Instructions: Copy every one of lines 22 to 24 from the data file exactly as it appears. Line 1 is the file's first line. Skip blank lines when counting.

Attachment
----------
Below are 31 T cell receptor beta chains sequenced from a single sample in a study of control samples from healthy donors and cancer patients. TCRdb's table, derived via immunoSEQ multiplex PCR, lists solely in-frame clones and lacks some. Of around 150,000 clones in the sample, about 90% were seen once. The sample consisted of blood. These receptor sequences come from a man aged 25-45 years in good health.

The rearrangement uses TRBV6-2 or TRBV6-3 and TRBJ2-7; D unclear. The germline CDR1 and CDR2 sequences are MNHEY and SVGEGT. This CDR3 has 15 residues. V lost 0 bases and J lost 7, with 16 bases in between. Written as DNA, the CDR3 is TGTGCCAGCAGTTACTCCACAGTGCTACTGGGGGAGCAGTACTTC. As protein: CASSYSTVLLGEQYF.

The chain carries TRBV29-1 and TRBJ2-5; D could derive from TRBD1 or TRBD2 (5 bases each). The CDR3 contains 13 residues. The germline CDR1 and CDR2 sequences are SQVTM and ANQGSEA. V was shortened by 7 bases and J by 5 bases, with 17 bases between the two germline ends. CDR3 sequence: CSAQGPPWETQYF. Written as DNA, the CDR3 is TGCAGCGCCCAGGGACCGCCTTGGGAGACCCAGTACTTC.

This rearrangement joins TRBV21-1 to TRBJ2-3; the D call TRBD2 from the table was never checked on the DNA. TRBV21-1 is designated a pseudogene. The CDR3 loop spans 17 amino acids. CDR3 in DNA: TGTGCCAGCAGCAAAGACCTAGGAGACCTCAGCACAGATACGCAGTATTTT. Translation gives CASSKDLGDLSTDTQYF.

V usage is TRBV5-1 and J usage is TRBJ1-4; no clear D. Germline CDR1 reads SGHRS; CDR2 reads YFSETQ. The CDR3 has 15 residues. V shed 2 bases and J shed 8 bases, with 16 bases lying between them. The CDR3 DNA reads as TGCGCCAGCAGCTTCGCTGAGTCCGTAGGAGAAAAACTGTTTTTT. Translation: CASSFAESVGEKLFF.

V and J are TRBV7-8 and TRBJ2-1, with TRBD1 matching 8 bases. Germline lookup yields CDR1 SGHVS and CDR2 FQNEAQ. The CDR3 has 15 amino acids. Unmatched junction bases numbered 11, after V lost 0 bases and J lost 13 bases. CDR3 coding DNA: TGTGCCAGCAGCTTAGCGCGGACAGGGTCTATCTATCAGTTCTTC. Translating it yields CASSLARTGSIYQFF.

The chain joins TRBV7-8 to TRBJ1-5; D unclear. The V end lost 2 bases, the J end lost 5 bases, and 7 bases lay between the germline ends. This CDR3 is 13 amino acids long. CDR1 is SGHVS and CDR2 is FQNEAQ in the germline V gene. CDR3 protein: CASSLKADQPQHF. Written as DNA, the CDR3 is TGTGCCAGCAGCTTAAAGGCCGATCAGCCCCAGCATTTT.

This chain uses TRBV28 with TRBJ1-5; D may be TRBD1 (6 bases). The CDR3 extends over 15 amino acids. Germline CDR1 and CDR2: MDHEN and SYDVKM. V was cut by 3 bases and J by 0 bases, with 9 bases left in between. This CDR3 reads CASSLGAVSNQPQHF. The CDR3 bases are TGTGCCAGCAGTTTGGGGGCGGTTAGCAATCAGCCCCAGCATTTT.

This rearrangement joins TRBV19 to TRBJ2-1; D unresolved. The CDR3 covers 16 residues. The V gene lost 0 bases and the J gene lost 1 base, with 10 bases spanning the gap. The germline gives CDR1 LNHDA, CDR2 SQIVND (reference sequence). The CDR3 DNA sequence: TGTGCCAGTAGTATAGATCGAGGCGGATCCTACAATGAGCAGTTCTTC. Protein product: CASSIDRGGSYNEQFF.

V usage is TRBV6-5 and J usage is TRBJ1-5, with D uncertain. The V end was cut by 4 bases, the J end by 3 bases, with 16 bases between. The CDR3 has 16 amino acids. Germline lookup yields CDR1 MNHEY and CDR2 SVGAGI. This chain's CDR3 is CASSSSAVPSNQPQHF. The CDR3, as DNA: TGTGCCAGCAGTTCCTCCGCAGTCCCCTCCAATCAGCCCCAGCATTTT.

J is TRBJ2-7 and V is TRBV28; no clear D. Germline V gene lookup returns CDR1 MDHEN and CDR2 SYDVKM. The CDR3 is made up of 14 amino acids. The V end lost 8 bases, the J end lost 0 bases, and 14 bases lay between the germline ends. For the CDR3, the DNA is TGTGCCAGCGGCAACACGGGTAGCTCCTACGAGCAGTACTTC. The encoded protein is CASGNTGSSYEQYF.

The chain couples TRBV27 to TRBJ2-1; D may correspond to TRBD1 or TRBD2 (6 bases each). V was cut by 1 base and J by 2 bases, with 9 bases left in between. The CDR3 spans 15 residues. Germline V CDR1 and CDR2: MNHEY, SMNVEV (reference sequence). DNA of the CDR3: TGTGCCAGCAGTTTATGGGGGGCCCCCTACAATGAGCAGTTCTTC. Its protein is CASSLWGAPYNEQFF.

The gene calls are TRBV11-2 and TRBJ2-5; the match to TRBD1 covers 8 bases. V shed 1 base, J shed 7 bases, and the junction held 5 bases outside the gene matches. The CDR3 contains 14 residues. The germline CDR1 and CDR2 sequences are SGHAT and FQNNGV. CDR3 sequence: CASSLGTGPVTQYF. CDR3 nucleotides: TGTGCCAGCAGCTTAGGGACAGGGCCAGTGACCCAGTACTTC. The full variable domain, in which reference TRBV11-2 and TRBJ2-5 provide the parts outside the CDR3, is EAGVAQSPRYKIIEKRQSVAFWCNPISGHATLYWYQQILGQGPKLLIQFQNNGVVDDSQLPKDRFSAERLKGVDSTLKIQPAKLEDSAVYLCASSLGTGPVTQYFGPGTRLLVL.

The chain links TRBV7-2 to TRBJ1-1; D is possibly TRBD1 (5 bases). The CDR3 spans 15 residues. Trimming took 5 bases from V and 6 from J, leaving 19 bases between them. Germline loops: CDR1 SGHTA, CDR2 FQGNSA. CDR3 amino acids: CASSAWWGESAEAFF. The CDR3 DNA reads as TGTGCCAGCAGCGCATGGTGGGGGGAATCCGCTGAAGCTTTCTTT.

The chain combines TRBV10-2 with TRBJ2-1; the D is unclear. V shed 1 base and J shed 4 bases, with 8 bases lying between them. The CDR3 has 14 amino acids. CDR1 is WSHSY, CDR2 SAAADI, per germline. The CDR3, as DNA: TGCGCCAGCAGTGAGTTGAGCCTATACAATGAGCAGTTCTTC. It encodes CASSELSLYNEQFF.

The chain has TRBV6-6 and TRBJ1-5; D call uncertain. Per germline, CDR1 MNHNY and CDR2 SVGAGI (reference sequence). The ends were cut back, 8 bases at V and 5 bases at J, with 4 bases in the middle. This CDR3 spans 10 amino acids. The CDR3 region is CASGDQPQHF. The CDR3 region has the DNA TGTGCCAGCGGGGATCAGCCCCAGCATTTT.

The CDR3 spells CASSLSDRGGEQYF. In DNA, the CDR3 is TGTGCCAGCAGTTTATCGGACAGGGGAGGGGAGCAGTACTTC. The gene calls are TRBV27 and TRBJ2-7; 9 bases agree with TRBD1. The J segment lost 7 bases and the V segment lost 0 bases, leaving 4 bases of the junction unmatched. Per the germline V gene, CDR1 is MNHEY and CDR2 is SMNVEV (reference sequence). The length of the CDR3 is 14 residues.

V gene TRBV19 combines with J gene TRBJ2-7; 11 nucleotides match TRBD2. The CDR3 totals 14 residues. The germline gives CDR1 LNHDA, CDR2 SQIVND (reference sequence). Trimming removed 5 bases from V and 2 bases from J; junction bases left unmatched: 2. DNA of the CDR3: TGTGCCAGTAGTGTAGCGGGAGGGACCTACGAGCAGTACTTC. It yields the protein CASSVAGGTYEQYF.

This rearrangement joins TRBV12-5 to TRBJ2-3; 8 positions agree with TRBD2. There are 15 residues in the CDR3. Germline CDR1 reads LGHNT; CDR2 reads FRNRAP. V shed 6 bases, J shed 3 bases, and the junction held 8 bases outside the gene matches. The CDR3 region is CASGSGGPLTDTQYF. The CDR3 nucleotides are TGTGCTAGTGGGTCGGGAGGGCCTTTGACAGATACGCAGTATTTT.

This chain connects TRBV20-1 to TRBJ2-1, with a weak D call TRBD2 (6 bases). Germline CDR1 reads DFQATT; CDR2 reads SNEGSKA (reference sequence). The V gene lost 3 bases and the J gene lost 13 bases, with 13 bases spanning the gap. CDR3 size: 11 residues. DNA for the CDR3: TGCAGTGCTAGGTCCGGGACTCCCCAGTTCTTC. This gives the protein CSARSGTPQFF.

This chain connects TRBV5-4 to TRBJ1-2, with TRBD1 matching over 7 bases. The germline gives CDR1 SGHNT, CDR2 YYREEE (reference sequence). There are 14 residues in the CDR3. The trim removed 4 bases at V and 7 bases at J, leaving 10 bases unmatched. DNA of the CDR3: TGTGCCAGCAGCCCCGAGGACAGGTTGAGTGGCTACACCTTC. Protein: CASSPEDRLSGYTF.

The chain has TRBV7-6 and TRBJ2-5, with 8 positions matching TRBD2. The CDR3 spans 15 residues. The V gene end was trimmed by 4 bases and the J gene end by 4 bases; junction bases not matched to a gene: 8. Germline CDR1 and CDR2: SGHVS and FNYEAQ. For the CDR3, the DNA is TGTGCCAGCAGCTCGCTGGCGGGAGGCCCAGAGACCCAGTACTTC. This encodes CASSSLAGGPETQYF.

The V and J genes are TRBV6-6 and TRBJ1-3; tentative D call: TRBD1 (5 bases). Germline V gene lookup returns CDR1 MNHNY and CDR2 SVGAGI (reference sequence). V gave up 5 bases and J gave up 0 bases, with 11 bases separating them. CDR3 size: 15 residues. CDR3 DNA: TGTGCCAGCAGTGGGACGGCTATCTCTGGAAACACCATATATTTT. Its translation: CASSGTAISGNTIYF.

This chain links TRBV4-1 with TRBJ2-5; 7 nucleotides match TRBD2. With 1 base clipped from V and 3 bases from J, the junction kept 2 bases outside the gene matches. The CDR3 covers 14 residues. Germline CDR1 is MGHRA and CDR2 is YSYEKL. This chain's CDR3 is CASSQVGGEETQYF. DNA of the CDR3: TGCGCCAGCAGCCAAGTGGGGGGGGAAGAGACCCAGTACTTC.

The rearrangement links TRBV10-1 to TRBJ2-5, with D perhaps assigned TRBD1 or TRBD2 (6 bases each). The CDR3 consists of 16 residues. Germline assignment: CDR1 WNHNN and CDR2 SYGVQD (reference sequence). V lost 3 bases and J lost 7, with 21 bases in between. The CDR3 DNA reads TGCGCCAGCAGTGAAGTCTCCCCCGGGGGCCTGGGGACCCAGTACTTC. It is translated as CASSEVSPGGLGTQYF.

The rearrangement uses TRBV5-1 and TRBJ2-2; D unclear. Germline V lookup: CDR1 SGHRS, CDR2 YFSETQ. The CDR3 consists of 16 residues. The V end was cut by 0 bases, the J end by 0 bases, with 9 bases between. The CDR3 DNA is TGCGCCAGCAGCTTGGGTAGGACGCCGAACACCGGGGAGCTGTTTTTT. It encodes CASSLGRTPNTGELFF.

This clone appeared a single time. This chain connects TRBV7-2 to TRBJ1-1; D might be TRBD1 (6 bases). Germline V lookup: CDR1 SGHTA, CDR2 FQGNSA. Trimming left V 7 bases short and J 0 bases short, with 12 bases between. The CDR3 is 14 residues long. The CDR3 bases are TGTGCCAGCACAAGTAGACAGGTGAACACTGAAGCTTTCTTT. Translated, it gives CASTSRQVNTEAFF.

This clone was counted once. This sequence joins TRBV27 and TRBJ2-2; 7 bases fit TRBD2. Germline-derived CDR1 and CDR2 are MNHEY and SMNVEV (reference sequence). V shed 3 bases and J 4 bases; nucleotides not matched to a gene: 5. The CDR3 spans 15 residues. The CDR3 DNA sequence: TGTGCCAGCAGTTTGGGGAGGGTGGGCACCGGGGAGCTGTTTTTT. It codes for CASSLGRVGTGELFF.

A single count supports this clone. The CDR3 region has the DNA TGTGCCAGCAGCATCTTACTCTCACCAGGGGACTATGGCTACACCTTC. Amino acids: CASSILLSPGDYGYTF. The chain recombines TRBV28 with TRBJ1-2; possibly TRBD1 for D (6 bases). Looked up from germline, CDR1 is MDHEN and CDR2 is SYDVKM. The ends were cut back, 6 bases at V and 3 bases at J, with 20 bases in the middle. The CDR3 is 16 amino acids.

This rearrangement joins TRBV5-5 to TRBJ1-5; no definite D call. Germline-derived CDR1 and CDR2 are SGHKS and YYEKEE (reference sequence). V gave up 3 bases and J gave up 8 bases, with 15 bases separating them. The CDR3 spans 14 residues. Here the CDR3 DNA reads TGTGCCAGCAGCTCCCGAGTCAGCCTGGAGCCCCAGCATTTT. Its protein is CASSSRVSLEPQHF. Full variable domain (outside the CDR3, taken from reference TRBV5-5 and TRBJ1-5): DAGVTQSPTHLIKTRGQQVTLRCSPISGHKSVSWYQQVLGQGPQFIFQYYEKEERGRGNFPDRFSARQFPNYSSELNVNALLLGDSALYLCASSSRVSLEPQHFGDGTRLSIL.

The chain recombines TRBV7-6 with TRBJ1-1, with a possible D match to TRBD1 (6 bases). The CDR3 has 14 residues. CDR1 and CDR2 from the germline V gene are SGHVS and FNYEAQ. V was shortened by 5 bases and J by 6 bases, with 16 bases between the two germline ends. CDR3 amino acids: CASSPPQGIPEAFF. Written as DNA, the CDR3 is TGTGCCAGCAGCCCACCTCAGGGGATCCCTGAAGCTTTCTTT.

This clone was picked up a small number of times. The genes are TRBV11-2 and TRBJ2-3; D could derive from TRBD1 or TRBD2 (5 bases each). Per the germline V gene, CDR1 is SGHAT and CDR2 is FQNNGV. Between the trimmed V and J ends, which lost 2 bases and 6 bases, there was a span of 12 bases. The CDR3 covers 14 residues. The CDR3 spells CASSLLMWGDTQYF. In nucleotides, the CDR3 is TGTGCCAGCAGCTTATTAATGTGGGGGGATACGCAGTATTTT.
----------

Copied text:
The chain has TRBV7-6 and TRBJ2-5, with 8 positions matching TRBD2. The CDR3 spans 15 residues. The V gene end was trimmed by 4 bases and the J gene end by 4 bases; junction bases not matched to a gene: 8. Germline CDR1 and CDR2: SGHVS and FNYEAQ. For the CDR3, the DNA is TGTGCCAGCAGCTCGCTGGCGGGAGGCCCAGAGACCCAGTACTTC. This encodes CASSSLAGGPETQYF.

The V and J genes are TRBV6-6 and TRBJ1-3; tentative D call: TRBD1 (5 bases). Germline V gene lookup returns CDR1 MNHNY and CDR2 SVGAGI (reference sequence). V gave up 5 bases and J gave up 0 bases, with 11 bases separating them. CDR3 size: 15 residues. CDR3 DNA: TGTGCCAGCAGTGGGACGGCTATCTCTGGAAACACCATATATTTT. Its translation: CASSGTAISGNTIYF.

This chain links TRBV4-1 with TRBJ2-5; 7 nucleotides match TRBD2. With 1 base clipped from V and 3 bases from J, the junction kept 2 bases outside the gene matches. The CDR3 covers 14 residues. Germline CDR1 is MGHRA and CDR2 is YSYEKL. This chain's CDR3 is CASSQVGGEETQYF. DNA of the CDR3: TGCGCCAGCAGCCAAGTGGGGGGGGAAGAGACCCAGTACTTC.